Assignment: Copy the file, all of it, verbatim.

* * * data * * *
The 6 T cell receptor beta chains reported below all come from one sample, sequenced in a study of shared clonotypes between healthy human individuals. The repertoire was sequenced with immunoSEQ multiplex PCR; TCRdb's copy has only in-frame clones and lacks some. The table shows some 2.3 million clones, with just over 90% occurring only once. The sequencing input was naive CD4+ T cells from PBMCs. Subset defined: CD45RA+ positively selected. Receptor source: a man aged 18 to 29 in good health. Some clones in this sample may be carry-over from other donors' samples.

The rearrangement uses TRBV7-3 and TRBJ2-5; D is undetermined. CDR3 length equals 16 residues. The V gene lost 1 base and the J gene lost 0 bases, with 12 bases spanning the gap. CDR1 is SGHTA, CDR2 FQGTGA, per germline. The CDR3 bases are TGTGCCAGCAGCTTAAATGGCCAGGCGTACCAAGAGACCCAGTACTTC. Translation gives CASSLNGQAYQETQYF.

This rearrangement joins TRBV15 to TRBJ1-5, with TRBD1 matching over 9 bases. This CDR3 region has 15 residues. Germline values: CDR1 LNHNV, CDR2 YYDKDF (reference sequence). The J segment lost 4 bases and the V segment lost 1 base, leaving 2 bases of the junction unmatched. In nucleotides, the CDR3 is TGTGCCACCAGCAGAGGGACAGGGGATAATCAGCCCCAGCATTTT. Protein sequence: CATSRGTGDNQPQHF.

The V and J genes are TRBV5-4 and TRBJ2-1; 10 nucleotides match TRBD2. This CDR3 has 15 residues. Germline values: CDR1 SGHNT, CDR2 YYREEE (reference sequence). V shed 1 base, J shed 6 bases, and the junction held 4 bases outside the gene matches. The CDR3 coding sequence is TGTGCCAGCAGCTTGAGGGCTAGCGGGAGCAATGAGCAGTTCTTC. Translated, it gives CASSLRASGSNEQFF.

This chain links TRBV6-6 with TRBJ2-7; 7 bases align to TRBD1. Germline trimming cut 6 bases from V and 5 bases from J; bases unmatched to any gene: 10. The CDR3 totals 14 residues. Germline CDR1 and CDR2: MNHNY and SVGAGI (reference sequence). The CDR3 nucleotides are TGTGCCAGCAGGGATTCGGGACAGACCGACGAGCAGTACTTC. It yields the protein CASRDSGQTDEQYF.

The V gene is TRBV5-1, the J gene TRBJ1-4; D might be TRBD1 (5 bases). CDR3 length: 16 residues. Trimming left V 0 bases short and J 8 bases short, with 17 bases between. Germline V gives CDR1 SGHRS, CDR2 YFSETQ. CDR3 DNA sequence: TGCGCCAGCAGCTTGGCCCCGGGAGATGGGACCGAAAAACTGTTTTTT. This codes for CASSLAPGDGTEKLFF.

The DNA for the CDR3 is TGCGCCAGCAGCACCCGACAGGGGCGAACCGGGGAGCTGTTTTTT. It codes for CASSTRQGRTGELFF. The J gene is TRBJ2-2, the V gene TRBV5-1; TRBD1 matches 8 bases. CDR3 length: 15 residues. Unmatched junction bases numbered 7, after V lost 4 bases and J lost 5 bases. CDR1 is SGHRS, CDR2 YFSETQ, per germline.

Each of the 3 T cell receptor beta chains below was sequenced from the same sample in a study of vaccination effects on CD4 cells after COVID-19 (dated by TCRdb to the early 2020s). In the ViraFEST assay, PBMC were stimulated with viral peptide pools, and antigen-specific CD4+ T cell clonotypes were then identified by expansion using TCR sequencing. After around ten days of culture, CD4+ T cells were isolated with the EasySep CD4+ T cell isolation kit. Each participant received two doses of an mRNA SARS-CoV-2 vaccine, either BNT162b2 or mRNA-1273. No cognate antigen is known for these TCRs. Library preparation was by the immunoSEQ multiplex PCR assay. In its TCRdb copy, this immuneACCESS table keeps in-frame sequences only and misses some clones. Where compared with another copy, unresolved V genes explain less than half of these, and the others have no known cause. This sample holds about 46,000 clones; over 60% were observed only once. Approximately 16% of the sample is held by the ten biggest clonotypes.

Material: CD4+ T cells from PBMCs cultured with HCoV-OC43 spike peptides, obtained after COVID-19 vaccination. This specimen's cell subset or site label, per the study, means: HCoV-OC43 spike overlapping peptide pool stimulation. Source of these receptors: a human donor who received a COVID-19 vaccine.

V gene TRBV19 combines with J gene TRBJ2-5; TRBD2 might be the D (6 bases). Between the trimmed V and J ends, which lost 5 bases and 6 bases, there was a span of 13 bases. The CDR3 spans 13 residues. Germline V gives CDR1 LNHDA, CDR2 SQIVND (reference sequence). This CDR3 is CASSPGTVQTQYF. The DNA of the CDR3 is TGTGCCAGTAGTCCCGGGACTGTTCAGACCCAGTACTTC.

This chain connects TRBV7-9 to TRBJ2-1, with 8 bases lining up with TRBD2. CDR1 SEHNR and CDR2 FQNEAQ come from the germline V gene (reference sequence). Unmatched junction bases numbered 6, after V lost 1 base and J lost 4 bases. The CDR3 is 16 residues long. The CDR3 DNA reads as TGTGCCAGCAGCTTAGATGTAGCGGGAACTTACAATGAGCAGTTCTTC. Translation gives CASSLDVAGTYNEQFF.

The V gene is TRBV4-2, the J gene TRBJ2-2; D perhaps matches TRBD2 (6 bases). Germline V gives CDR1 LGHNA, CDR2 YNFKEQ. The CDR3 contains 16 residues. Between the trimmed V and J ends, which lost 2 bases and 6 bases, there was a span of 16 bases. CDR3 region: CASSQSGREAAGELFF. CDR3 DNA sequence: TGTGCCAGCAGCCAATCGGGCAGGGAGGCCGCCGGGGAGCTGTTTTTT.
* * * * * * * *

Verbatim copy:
The 6 T cell receptor beta chains reported below all come from one sample, sequenced in a study of shared clonotypes between healthy human individuals. The repertoire was sequenced with immunoSEQ multiplex PCR; TCRdb's copy has only in-frame clones and lacks some. The table shows some 2.3 million clones, with just over 90% occurring only once. The sequencing input was naive CD4+ T cells from PBMCs. Subset defined: CD45RA+ positively selected. Receptor source: a man aged 18 to 29 in good health. Some clones in this sample may be carry-over from other donors' samples.

The rearrangement uses TRBV7-3 and TRBJ2-5; D is undetermined. CDR3 length equals 16 residues. The V gene lost 1 base and the J gene lost 0 bases, with 12 bases spanning the gap. CDR1 is SGHTA, CDR2 FQGTGA, per germline. The CDR3 bases are TGTGCCAGCAGCTTAAATGGCCAGGCGTACCAAGAGACCCAGTACTTC. Translation gives CASSLNGQAYQETQYF.

This rearrangement joins TRBV15 to TRBJ1-5, with TRBD1 matching over 9 bases. This CDR3 region has 15 residues. Germline values: CDR1 LNHNV, CDR2 YYDKDF (reference sequence). The J segment lost 4 bases and the V segment lost 1 base, leaving 2 bases of the junction unmatched. In nucleotides, the CDR3 is TGTGCCACCAGCAGAGGGACAGGGGATAATCAGCCCCAGCATTTT. Protein sequence: CATSRGTGDNQPQHF.

The V and J genes are TRBV5-4 and TRBJ2-1; 10 nucleotides match TRBD2. This CDR3 has 15 residues. Germline values: CDR1 SGHNT, CDR2 YYREEE (reference sequence). V shed 1 base, J shed 6 bases, and the junction held 4 bases outside the gene matches. The CDR3 coding sequence is TGTGCCAGCAGCTTGAGGGCTAGCGGGAGCAATGAGCAGTTCTTC. Translated, it gives CASSLRASGSNEQFF.

This chain links TRBV6-6 with TRBJ2-7; 7 bases align to TRBD1. Germline trimming cut 6 bases from V and 5 bases from J; bases unmatched to any gene: 10. The CDR3 totals 14 residues. Germline CDR1 and CDR2: MNHNY and SVGAGI (reference sequence). The CDR3 nucleotides are TGTGCCAGCAGGGATTCGGGACAGACCGACGAGCAGTACTTC. It yields the protein CASRDSGQTDEQYF.

The V gene is TRBV5-1, the J gene TRBJ1-4; D might be TRBD1 (5 bases). CDR3 length: 16 residues. Trimming left V 0 bases short and J 8 bases short, with 17 bases between. Germline V gives CDR1 SGHRS, CDR2 YFSETQ. CDR3 DNA sequence: TGCGCCAGCAGCTTGGCCCCGGGAGATGGGACCGAAAAACTGTTTTTT. This codes for CASSLAPGDGTEKLFF.

The DNA for the CDR3 is TGCGCCAGCAGCACCCGACAGGGGCGAACCGGGGAGCTGTTTTTT. It codes for CASSTRQGRTGELFF. The J gene is TRBJ2-2, the V gene TRBV5-1; TRBD1 matches 8 bases. CDR3 length: 15 residues. Unmatched junction bases numbered 7, after V lost 4 bases and J lost 5 bases. CDR1 is SGHRS, CDR2 YFSETQ, per germline.

Each of the 3 T cell receptor beta chains below was sequenced from the same sample in a study of vaccination effects on CD4 cells after COVID-19 (dated by TCRdb to the early 2020s). In the ViraFEST assay, PBMC were stimulated with viral peptide pools, and antigen-specific CD4+ T cell clonotypes were then identified by expansion using TCR sequencing. After around ten days of culture, CD4+ T cells were isolated with the EasySep CD4+ T cell isolation kit. Each participant received two doses of an mRNA SARS-CoV-2 vaccine, either BNT162b2 or mRNA-1273. No cognate antigen is known for these TCRs. Library preparation was by the immunoSEQ multiplex PCR assay. In its TCRdb copy, this immuneACCESS table keeps in-frame sequences only and misses some clones. Where compared with another copy, unresolved V genes explain less than half of these, and the others have no known cause. This sample holds about 46,000 clones; over 60% were observed only once. Approximately 16% of the sample is held by the ten biggest clonotypes.

Material: CD4+ T cells from PBMCs cultured with HCoV-OC43 spike peptides, obtained after COVID-19 vaccination. This specimen's cell subset or site label, per the study, means: HCoV-OC43 spike overlapping peptide pool stimulation. Source of these receptors: a human donor who received a COVID-19 vaccine.

V gene TRBV19 combines with J gene TRBJ2-5; TRBD2 might be the D (6 bases). Between the trimmed V and J ends, which lost 5 bases and 6 bases, there was a span of 13 bases. The CDR3 spans 13 residues. Germline V gives CDR1 LNHDA, CDR2 SQIVND (reference sequence). This CDR3 is CASSPGTVQTQYF. The DNA of the CDR3 is TGTGCCAGTAGTCCCGGGACTGTTCAGACCCAGTACTTC.

This chain connects TRBV7-9 to TRBJ2-1, with 8 bases lining up with TRBD2. CDR1 SEHNR and CDR2 FQNEAQ come from the germline V gene (reference sequence). Unmatched junction bases numbered 6, after V lost 1 base and J lost 4 bases. The CDR3 is 16 residues long. The CDR3 DNA reads as TGTGCCAGCAGCTTAGATGTAGCGGGAACTTACAATGAGCAGTTCTTC. Translation gives CASSLDVAGTYNEQFF.

The V gene is TRBV4-2, the J gene TRBJ2-2; D perhaps matches TRBD2 (6 bases). Germline V gives CDR1 LGHNA, CDR2 YNFKEQ. The CDR3 contains 16 residues. Between the trimmed V and J ends, which lost 2 bases and 6 bases, there was a span of 16 bases. CDR3 region: CASSQSGREAAGELFF. CDR3 DNA sequence: TGTGCCAGCAGCCAATCGGGCAGGGAGGCCGCCGGGGAGCTGTTTTTT.